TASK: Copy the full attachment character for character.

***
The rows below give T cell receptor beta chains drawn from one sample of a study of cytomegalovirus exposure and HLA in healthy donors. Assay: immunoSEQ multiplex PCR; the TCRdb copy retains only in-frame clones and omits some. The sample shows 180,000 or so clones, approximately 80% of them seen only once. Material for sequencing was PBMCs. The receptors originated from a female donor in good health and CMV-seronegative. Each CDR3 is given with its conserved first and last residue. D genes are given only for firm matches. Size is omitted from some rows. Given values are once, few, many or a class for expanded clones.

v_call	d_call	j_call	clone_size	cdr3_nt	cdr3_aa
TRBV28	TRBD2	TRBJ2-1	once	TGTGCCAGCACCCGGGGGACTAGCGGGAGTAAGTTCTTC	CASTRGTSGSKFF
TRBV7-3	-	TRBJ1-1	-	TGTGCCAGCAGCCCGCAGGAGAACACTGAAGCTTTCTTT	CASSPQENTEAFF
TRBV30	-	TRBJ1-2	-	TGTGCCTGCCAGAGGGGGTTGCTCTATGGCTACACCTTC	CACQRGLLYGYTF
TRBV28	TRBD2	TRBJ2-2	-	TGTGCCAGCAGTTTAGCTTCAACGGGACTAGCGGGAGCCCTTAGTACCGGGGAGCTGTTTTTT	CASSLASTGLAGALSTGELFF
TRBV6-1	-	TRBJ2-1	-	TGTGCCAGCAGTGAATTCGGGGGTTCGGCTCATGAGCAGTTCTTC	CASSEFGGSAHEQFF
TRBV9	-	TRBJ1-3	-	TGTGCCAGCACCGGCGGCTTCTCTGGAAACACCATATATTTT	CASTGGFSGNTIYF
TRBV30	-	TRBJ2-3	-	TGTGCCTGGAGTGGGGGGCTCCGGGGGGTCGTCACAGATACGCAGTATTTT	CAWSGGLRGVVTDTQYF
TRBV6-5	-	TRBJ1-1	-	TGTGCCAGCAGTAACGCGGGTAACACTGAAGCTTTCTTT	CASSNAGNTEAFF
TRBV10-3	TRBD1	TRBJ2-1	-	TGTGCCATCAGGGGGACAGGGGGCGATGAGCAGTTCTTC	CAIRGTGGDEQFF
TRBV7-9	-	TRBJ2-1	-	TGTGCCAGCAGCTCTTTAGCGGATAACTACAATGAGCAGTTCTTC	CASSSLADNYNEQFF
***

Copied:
The rows below give T cell receptor beta chains drawn from one sample of a study of cytomegalovirus exposure and HLA in healthy donors. Assay: immunoSEQ multiplex PCR; the TCRdb copy retains only in-frame clones and omits some. The sample shows 180,000 or so clones, approximately 80% of them seen only once. Material for sequencing was PBMCs. The receptors originated from a female donor in good health and CMV-seronegative. Each CDR3 is given with its conserved first and last residue. D genes are given only for firm matches. Size is omitted from some rows. Given values are once, few, many or a class for expanded clones.

v_call	d_call	j_call	clone_size	cdr3_nt	cdr3_aa
TRBV28	TRBD2	TRBJ2-1	once	TGTGCCAGCACCCGGGGGACTAGCGGGAGTAAGTTCTTC	CASTRGTSGSKFF
TRBV7-3	-	TRBJ1-1	-	TGTGCCAGCAGCCCGCAGGAGAACACTGAAGCTTTCTTT	CASSPQENTEAFF
TRBV30	-	TRBJ1-2	-	TGTGCCTGCCAGAGGGGGTTGCTCTATGGCTACACCTTC	CACQRGLLYGYTF
TRBV28	TRBD2	TRBJ2-2	-	TGTGCCAGCAGTTTAGCTTCAACGGGACTAGCGGGAGCCCTTAGTACCGGGGAGCTGTTTTTT	CASSLASTGLAGALSTGELFF
TRBV6-1	-	TRBJ2-1	-	TGTGCCAGCAGTGAATTCGGGGGTTCGGCTCATGAGCAGTTCTTC	CASSEFGGSAHEQFF
TRBV9	-	TRBJ1-3	-	TGTGCCAGCACCGGCGGCTTCTCTGGAAACACCATATATTTT	CASTGGFSGNTIYF
TRBV30	-	TRBJ2-3	-	TGTGCCTGGAGTGGGGGGCTCCGGGGGGTCGTCACAGATACGCAGTATTTT	CAWSGGLRGVVTDTQYF
TRBV6-5	-	TRBJ1-1	-	TGTGCCAGCAGTAACGCGGGTAACACTGAAGCTTTCTTT	CASSNAGNTEAFF
TRBV10-3	TRBD1	TRBJ2-1	-	TGTGCCATCAGGGGGACAGGGGGCGATGAGCAGTTCTTC	CAIRGTGGDEQFF
TRBV7-9	-	TRBJ2-1	-	TGTGCCAGCAGCTCTTTAGCGGATAACTACAATGAGCAGTTCTTC	CASSSLADNYNEQFF